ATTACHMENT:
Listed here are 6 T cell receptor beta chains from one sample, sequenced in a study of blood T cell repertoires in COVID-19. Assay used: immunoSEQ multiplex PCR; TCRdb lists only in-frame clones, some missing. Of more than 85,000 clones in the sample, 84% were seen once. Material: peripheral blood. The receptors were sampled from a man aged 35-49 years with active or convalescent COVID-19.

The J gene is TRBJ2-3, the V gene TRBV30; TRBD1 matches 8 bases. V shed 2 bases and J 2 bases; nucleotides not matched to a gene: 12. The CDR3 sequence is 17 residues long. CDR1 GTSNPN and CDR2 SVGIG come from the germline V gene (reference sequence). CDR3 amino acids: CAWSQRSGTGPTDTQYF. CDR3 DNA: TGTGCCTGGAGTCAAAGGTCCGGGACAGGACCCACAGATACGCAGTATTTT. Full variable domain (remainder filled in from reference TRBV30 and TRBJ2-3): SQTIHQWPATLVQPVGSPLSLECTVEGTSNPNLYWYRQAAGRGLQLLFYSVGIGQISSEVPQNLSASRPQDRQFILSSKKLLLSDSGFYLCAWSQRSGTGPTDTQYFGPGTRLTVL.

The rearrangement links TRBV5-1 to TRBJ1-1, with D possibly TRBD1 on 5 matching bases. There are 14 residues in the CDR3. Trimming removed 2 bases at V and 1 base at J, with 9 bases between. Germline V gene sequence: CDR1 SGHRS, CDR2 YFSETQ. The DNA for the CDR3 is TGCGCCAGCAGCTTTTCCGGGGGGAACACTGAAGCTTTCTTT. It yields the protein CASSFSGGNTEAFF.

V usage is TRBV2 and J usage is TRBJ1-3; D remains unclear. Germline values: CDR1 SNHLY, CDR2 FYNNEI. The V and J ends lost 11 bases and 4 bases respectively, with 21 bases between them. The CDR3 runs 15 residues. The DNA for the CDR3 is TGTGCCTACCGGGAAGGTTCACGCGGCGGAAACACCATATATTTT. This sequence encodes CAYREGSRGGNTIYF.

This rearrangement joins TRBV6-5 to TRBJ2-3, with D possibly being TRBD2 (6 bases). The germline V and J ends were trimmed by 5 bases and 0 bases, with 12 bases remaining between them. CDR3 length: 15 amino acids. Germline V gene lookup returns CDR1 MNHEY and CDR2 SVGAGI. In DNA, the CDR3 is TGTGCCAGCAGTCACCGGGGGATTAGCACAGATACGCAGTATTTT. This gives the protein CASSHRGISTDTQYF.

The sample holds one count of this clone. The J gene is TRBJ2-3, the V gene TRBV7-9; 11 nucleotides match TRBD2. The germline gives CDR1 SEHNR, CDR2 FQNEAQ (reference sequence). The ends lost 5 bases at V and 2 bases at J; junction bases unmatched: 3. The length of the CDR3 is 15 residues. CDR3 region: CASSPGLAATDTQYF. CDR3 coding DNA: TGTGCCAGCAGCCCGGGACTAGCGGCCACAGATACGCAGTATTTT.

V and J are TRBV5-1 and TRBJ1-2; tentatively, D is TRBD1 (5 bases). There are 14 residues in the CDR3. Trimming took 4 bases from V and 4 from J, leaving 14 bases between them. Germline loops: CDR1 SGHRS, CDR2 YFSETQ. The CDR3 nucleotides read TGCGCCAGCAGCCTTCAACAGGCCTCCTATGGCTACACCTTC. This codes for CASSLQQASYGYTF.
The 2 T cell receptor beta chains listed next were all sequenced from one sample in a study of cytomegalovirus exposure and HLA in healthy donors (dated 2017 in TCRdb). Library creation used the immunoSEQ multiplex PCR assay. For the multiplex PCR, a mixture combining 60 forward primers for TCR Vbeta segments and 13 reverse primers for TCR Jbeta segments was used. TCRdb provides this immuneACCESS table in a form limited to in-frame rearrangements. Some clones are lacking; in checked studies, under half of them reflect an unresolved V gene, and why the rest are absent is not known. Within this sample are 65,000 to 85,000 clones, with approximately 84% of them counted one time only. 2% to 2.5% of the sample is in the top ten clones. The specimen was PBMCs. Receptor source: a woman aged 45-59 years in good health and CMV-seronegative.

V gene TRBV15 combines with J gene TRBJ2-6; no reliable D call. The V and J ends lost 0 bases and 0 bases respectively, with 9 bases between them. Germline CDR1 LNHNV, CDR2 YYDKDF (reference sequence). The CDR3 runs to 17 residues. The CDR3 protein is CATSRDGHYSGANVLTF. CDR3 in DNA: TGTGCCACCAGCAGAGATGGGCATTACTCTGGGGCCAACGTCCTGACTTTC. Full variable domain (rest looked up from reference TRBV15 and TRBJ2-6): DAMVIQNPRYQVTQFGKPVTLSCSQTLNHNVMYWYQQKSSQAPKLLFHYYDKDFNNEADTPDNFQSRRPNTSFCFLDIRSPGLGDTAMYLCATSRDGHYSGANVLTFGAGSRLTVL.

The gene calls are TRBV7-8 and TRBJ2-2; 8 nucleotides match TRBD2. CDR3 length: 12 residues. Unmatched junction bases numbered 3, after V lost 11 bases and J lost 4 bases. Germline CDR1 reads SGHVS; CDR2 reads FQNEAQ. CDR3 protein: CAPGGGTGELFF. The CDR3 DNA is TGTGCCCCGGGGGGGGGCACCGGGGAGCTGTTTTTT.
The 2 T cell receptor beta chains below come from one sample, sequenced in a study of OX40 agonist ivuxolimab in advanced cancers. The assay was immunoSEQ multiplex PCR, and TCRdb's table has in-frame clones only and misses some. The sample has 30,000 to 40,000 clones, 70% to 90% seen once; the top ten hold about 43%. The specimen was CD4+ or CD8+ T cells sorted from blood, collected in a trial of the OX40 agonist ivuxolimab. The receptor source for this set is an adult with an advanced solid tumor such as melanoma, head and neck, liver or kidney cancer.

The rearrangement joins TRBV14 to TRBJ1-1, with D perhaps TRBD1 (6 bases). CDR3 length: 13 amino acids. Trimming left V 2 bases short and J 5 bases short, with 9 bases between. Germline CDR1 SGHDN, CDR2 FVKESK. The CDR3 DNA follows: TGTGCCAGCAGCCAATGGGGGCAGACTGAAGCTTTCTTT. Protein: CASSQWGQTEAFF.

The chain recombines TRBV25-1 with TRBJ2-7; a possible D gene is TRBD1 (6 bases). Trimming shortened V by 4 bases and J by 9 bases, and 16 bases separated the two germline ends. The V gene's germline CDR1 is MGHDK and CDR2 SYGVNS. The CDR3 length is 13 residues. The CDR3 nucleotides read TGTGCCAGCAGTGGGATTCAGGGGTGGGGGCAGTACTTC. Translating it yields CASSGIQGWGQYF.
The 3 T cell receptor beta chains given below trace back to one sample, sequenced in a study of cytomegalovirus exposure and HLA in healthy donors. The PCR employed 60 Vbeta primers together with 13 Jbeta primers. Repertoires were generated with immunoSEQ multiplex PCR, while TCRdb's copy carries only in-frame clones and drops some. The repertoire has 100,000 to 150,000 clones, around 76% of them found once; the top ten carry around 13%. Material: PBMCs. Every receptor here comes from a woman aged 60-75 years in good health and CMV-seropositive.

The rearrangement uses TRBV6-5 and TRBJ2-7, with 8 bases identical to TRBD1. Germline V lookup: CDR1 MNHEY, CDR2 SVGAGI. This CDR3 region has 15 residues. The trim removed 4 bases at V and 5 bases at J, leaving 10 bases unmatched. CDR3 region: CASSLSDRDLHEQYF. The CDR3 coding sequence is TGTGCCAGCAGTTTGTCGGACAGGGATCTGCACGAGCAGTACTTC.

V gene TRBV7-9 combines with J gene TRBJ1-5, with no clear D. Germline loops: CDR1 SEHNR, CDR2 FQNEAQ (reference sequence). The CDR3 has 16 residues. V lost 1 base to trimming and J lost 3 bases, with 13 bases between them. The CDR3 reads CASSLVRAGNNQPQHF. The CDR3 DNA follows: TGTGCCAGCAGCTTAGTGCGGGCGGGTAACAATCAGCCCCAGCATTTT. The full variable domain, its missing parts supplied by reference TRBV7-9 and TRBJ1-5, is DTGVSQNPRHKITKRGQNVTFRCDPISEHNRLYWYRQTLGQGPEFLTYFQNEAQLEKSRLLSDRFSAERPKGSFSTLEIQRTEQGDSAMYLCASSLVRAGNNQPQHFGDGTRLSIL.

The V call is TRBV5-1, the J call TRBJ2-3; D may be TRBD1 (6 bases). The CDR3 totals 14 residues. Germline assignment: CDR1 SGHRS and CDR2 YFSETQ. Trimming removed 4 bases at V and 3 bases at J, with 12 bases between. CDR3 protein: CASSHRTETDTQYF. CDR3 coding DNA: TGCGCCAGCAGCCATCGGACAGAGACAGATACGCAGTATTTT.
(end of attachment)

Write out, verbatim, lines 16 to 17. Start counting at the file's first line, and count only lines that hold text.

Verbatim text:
V gene TRBV7-9 combines with J gene TRBJ1-5, with no clear D. Germline loops: CDR1 SEHNR, CDR2 FQNEAQ (reference sequence). The CDR3 has 16 residues. V lost 1 base to trimming and J lost 3 bases, with 13 bases between them. The CDR3 reads CASSLVRAGNNQPQHF. The CDR3 DNA follows: TGTGCCAGCAGCTTAGTGCGGGCGGGTAACAATCAGCCCCAGCATTTT. The full variable domain, its missing parts supplied by reference TRBV7-9 and TRBJ1-5, is DTGVSQNPRHKITKRGQNVTFRCDPISEHNRLYWYRQTLGQGPEFLTYFQNEAQLEKSRLLSDRFSAERPKGSFSTLEIQRTEQGDSAMYLCASSLVRAGNNQPQHFGDGTRLSIL.

The V call is TRBV5-1, the J call TRBJ2-3; D may be TRBD1 (6 bases). The CDR3 totals 14 residues. Germline assignment: CDR1 SGHRS and CDR2 YFSETQ. Trimming removed 4 bases at V and 3 bases at J, with 12 bases between. CDR3 protein: CASSHRTETDTQYF. CDR3 coding DNA: TGCGCCAGCAGCCATCGGACAGAGACAGATACGCAGTATTTT.